Sennheiser Momentum 4 Wireless

Sennheiser's fourth-generation cans shine sonically, despite their plain looks

Sennheiser Momentum 4 Wireless on white background
Editor's Choice
(Image: © TechRadar)

TechRadar Verdict

The Sennheiser Momentum 4 Wireless are a seriously good set of wireless over-ear headphones, offering excellent active noise-cancellation, a suite of impressive features plus excellent sound and call quality. They’re also light and comfortable – and the 60-hour battery is just another way in which they're unbeatable at the level.

Pros

  • +

    Neutral, crisp, detailed sound

  • +

    Excellent ANC and transparency

  • +

    Incredible battery life even with ANC deployed

Cons

  • -

    A little plain aesthetically

  • -

    Design doesn't fold up into the headband

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Sennheiser Momentum 4 Wireless: two-minute review

The Sennheiser Momentum 4 Wireless are the newest wireless over-ear headphones from Sennheiser and if Sony isn't worried, it should be. These cans have an incredible battery life, a likeable app, an extensive feature set, easy on-ear controls, talented adaptive noise cancellation and a zealous sound that'll have you nodding your head happily wherever you go. 

Will the Sennheiser Momentum 4 Wireless head straight to the top of our best over-ear headphones buying guide? You betcha they will. And while the slightly quirky anchored aluminium headband aesthetic of the third-generation Sennheiser Momentum Wireless cans has gone in favor of a more business-like (can we say 'boring'? I suppose we just have) black plastic and fabric aesthetic, as soon as you put them on you'll forgive it – the sound is that good, we'd wear them even if they only came in slime green and had a big shaky bug eye on each ear cup. 

The Sennheiser Momentum 4 Wireless are an evolution of the November 2019-issue Sennheiser Momentum 3 Wireless – even if the familial resemblance has been scrapped. We rated the older cans, commending them for their excellent sound, feature set, built-in Tile tracking (so you needn't lose them) and active noise-cancellation (ANC) but we were disappointed by the 17-hour battery life.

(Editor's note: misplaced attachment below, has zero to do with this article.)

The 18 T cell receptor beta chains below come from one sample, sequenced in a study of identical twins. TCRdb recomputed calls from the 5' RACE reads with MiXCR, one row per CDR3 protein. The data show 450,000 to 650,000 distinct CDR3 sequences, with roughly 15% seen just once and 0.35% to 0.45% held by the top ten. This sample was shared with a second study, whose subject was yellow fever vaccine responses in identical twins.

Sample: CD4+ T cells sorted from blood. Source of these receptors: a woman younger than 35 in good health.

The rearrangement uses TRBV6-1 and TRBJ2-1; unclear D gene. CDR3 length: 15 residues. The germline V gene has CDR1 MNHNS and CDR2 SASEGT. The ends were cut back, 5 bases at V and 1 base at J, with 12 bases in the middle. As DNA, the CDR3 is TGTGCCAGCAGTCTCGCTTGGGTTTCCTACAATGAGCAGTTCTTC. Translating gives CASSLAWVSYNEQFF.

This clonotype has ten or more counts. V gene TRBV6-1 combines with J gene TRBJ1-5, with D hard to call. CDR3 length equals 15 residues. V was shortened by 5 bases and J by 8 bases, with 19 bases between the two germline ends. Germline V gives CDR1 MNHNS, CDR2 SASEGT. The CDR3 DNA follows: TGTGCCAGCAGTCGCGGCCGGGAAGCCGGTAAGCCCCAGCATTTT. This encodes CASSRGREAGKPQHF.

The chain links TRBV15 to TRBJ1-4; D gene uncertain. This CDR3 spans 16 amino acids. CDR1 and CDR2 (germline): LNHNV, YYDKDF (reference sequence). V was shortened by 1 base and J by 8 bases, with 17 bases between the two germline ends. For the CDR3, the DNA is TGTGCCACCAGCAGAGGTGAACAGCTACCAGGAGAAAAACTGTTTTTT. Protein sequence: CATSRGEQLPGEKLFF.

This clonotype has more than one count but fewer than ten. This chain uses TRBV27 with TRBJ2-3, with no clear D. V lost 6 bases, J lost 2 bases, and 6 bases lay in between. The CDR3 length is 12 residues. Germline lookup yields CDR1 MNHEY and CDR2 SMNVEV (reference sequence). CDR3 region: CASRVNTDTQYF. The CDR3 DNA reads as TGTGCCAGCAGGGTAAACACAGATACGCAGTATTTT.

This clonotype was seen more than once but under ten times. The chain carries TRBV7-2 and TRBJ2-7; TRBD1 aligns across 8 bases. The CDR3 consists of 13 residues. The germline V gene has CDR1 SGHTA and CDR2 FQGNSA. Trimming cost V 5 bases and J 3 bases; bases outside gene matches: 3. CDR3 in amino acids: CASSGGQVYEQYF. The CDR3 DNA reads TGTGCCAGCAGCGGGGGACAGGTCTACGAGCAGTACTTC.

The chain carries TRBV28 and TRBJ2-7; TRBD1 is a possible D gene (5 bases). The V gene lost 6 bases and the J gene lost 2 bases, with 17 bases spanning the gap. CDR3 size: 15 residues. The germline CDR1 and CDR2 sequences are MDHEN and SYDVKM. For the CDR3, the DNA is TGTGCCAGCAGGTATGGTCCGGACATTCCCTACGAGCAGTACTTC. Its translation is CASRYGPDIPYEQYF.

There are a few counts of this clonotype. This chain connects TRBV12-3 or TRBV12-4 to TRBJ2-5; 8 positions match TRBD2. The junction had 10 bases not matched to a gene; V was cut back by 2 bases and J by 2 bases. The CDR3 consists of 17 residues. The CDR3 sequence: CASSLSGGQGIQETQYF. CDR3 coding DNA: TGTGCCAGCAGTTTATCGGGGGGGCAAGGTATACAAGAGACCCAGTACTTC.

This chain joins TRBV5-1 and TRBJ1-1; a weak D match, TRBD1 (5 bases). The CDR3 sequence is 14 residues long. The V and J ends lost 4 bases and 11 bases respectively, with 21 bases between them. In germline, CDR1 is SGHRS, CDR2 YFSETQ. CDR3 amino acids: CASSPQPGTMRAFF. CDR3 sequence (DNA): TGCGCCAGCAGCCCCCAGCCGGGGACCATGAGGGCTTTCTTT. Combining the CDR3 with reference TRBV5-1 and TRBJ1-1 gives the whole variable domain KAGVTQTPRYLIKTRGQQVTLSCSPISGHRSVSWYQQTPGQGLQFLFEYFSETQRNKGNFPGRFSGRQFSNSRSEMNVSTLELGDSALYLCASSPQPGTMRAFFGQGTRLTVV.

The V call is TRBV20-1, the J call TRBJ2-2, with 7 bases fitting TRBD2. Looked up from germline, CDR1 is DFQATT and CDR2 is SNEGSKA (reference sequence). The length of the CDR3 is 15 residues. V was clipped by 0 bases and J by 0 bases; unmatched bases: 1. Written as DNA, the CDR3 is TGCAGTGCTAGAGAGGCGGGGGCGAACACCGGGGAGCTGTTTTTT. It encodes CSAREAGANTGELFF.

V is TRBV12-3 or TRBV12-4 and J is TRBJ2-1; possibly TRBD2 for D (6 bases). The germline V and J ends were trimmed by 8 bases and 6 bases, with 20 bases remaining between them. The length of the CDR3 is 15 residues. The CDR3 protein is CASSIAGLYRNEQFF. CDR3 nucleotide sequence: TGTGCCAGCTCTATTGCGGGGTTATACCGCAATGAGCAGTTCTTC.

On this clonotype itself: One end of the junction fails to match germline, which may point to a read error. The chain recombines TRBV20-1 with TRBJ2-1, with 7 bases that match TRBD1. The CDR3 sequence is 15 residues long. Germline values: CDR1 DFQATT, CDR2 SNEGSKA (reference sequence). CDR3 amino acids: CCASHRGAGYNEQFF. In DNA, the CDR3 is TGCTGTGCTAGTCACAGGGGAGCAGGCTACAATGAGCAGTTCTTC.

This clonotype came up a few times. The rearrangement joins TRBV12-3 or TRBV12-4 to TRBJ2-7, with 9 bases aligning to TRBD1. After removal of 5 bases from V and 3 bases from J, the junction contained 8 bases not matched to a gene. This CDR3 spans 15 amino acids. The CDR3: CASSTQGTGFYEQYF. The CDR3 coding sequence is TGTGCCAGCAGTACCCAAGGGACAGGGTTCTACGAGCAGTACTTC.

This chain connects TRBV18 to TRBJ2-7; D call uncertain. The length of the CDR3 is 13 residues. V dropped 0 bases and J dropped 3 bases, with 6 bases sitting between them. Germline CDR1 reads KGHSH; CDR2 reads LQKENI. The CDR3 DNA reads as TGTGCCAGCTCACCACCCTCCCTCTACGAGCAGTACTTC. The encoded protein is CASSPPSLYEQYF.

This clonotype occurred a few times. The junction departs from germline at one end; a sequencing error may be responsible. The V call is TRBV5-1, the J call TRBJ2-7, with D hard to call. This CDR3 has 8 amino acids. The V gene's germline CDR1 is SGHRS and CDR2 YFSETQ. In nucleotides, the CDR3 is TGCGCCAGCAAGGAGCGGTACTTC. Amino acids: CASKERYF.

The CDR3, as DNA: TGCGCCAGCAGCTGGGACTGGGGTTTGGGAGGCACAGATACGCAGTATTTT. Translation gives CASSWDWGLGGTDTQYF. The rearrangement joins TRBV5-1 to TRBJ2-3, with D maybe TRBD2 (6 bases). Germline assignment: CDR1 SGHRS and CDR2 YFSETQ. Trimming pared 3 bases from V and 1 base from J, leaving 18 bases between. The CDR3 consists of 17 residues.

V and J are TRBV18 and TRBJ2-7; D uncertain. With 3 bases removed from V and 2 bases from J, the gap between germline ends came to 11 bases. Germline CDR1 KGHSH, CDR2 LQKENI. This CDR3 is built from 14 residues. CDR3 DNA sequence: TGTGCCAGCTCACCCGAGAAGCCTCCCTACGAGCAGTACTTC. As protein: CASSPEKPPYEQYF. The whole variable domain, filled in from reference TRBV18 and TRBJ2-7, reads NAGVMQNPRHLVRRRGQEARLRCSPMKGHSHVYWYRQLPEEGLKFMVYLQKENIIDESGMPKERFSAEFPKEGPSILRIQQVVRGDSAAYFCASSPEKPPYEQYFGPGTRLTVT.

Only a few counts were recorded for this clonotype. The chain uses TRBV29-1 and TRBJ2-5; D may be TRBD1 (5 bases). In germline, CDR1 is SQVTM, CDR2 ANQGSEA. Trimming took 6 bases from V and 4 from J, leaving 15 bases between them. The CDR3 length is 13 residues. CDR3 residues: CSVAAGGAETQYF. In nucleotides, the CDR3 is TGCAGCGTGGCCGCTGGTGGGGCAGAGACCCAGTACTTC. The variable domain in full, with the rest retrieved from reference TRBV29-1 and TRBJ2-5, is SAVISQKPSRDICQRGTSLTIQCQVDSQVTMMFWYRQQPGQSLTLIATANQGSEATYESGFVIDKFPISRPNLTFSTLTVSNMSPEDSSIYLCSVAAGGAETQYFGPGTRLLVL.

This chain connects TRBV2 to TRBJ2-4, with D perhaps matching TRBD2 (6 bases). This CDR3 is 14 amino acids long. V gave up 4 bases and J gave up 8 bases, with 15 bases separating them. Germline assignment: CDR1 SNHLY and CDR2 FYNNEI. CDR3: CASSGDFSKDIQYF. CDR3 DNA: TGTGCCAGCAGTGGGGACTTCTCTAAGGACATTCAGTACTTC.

Well, that has certainly changed – and not just because two years and nine months is an awfully long time in audio tech. The Sennheiser Momentum 4 Wireless now boast a whopping 60-hour battery life even with ANC deployed, and to save you the bother of checking, we'll tell you right now that you only get 30 hours from the Sony WH-1000XM5, which launched in May 2022. 

If you're not put off by the slightly commonplace design (and we do miss the slightly more rock 'n' roll Momentum 3 Wireless aesthetic) the sound quality for the money here is unbeatable. On top of this, the tweakable ANC works a treat (you can actually control it by 'pinching' the right ear cup in the same way you would to pan in and out of photos on your smartphone), the app sports a clear and intuitive interface, the auto-off works consistently, calls are dramatically improved by Sennheiser's unique and delightfully-named Sidetone (which sounds as if you'll be dialling up the sarcasm, but actually helps you hear your own voice during phone calls) and the immersive detail here will last actual, whole days. 

Senior staff writer Becky Scarrott wearing the Sennheiser Momentum 4 Wireless on white background

Sennheiser Momentum 4 Wireless are comfortable to wear, and the sound is nothing short of exceptional  (Image credit: TechRadar)

Sennheiser Momentum 4 Wireless review: price and release date

  • Released on August 9, 2022
  • $349.95 / £300 / AU$549.95 

Sennheiser's fourth generation cans are available now, priced $349.95 / £300 / AU$549.95. 

The keen-eyed will note that Sennheiser has priced its newest over-ear wireless noise-cancelling headphones at $50 (or £80) cheaper than the class-leading Sony WH-1000XM5 cans, which retail for $399 / £380 / AU$550. 

And considering the Sennheiser over-ears boast double the stamina of the Sony proposition, things start to get really interesting… 

Although $350 is hardly cheap for a set of headphones, the Momentum 4 Wireless actually launched at a more palatable price than their 2019-issue predecessors. Sennheiser is clearly happy to compete against the likes of Bose (the Bose QC 45 launched September 23, 2021 and cost $329 / £329 / AU$499.95) and Sony in a price war, and it's safe to say that the gamble has paid off and then some. 

Sennheiser Momentum 4 Wireless in case on white background

Sennheiser Momentum 4 Wireless come in a durable hardshell case – but note that they don't fold up entirely.  (Image credit: TechRadar)

Sennheiser Momentum 4 Wireless review: features

  • Excellent, fully-featured app 
  • Simple, dependable on-ear controls
  • Useful sound zones and EQ presets

Sennheiser has packed everything and the kitchen sink into the Momentum 4 Wireless’s spec sheet. Aside from that remarkable 60-hour battery life (which, before you ask, is at normal volume levels and with active noise cancellation engaged) that's twice the stamina of many rivals, including the Sony WH-1000XM4 and XM5, which both offer 30 hours, and the Bose QC 45 and Bose Noise Cancelling 700 which offer between 24 and 30 hours.

Rarely have we only had to juice up our cans once and once only during testing, but here the Sennheiser just went on and on... and on, aided by wearer-detection to pause playback if you remove them and an automatic function which powers them off if they've been inactive for 15 minutes, to be roused by another touch. But if you do find yourself low on juice, wired listening is also an option, either using the bundled 2.5mm to 3.5mm audio cable or a USB-C to USB-C one (not supplied, although you do get a flight adapter and a USB-C to USB-A charging cable in the stylish hardshell fabric case).